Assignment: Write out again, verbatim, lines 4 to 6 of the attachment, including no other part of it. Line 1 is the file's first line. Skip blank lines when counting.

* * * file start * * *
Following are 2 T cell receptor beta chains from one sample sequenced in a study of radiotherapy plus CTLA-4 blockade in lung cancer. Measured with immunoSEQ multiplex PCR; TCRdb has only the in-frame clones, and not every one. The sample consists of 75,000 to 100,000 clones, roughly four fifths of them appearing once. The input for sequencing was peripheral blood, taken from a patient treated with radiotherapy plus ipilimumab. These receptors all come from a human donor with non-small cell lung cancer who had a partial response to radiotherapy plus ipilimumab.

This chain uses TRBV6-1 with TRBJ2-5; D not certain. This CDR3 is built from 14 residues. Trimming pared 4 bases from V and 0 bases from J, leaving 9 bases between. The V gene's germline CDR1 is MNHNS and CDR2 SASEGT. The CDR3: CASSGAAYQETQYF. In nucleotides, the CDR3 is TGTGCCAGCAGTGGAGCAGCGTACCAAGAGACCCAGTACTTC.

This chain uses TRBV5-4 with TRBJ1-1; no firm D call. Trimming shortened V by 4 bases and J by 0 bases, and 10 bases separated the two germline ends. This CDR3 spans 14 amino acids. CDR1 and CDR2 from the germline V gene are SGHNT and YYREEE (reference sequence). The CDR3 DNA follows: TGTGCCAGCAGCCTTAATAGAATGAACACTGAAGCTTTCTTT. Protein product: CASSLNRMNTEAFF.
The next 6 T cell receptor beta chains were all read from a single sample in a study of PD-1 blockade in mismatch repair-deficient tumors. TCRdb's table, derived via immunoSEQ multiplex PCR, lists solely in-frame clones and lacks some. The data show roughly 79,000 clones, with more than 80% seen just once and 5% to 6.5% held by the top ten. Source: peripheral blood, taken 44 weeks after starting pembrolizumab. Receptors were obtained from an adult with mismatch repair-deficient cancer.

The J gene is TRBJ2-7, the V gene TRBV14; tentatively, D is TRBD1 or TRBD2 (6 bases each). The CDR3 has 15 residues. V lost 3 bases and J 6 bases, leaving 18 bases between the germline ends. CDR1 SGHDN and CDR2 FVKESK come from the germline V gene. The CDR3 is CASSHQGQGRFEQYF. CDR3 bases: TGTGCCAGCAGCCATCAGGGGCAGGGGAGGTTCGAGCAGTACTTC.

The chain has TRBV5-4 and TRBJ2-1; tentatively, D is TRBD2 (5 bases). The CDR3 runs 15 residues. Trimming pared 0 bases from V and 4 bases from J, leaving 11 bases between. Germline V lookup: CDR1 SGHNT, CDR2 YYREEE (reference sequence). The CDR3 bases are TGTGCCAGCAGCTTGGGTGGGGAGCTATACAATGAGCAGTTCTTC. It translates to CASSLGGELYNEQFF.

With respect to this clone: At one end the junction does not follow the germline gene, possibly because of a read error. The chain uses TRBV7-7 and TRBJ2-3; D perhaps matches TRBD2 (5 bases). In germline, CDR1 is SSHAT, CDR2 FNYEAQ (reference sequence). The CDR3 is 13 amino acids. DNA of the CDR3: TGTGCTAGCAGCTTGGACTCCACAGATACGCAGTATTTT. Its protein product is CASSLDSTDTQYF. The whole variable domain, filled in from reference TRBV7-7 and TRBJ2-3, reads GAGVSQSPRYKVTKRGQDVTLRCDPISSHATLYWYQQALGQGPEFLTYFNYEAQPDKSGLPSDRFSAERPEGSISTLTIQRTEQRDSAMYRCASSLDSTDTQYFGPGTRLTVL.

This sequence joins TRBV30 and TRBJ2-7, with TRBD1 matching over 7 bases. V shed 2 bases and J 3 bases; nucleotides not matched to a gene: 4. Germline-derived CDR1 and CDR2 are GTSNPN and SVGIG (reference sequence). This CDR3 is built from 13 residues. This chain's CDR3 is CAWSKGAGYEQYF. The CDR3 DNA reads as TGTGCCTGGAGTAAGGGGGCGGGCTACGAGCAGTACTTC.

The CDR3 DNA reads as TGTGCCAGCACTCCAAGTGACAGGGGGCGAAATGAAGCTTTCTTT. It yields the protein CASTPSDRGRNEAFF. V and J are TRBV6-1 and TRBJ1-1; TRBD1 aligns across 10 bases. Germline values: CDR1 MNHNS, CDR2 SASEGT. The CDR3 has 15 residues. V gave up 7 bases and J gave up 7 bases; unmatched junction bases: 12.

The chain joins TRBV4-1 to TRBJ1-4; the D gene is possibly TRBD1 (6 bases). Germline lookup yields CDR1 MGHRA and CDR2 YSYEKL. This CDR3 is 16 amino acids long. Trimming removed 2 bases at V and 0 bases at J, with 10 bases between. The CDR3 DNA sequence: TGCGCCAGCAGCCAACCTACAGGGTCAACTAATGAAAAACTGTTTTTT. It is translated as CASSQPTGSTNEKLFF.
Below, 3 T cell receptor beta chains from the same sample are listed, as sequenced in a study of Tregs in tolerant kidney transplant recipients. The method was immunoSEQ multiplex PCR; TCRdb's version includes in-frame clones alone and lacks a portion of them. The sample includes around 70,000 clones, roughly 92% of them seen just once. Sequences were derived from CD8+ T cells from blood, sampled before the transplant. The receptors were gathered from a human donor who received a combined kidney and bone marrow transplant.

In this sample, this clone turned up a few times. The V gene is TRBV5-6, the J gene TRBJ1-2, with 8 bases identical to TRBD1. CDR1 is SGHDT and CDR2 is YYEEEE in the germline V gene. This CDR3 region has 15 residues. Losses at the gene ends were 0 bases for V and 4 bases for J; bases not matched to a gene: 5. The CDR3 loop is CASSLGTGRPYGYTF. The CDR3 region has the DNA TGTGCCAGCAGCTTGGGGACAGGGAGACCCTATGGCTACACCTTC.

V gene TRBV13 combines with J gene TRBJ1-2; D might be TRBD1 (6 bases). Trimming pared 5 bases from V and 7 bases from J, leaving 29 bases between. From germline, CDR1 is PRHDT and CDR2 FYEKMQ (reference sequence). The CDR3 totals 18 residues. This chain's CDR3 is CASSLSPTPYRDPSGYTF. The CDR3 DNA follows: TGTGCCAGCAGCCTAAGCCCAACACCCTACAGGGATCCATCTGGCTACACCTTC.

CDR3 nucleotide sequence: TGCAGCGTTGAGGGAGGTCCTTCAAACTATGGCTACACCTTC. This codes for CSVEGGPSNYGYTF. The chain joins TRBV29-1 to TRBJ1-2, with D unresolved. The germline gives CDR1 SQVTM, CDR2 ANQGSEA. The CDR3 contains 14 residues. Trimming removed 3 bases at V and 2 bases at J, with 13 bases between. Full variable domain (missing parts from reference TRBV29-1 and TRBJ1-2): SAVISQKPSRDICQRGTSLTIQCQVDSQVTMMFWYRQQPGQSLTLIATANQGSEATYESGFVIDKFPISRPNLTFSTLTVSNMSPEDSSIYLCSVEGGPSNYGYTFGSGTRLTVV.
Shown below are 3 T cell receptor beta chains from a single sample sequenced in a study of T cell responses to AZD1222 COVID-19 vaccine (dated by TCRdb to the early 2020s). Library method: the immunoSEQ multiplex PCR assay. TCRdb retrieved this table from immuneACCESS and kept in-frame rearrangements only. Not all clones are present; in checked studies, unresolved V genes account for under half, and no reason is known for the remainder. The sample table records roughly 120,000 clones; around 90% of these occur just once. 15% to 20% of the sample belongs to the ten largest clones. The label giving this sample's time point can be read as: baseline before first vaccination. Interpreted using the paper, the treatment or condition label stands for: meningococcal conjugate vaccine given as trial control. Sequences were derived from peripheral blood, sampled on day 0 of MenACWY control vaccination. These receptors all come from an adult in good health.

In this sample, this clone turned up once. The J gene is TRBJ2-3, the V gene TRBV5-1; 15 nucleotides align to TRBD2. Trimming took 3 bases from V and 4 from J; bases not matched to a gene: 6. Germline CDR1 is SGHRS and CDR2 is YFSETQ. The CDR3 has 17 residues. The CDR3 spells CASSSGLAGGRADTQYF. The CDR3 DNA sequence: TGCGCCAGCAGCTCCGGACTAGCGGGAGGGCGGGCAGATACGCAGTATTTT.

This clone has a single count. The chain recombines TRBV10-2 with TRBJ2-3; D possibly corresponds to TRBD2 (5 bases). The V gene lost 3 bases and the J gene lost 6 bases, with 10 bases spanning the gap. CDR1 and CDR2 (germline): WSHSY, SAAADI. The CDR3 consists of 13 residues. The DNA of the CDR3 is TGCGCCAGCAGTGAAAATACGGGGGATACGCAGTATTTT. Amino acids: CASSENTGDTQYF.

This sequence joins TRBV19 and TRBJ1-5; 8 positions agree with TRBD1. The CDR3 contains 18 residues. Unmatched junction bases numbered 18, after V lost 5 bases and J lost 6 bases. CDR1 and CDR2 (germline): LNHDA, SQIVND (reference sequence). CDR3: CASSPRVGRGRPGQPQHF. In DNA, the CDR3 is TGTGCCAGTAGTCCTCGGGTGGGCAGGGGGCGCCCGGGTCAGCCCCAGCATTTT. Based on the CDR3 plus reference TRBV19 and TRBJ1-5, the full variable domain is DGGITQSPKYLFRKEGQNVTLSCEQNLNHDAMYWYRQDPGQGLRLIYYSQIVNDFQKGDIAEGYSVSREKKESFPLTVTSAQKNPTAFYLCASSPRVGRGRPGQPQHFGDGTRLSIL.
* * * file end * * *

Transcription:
The next 6 T cell receptor beta chains were all read from a single sample in a study of PD-1 blockade in mismatch repair-deficient tumors. TCRdb's table, derived via immunoSEQ multiplex PCR, lists solely in-frame clones and lacks some. The data show roughly 79,000 clones, with more than 80% seen just once and 5% to 6.5% held by the top ten. Source: peripheral blood, taken 44 weeks after starting pembrolizumab. Receptors were obtained from an adult with mismatch repair-deficient cancer.

The J gene is TRBJ2-7, the V gene TRBV14; tentatively, D is TRBD1 or TRBD2 (6 bases each). The CDR3 has 15 residues. V lost 3 bases and J 6 bases, leaving 18 bases between the germline ends. CDR1 SGHDN and CDR2 FVKESK come from the germline V gene. The CDR3 is CASSHQGQGRFEQYF. CDR3 bases: TGTGCCAGCAGCCATCAGGGGCAGGGGAGGTTCGAGCAGTACTTC.

The chain has TRBV5-4 and TRBJ2-1; tentatively, D is TRBD2 (5 bases). The CDR3 runs 15 residues. Trimming pared 0 bases from V and 4 bases from J, leaving 11 bases between. Germline V lookup: CDR1 SGHNT, CDR2 YYREEE (reference sequence). The CDR3 bases are TGTGCCAGCAGCTTGGGTGGGGAGCTATACAATGAGCAGTTCTTC. It translates to CASSLGGELYNEQFF.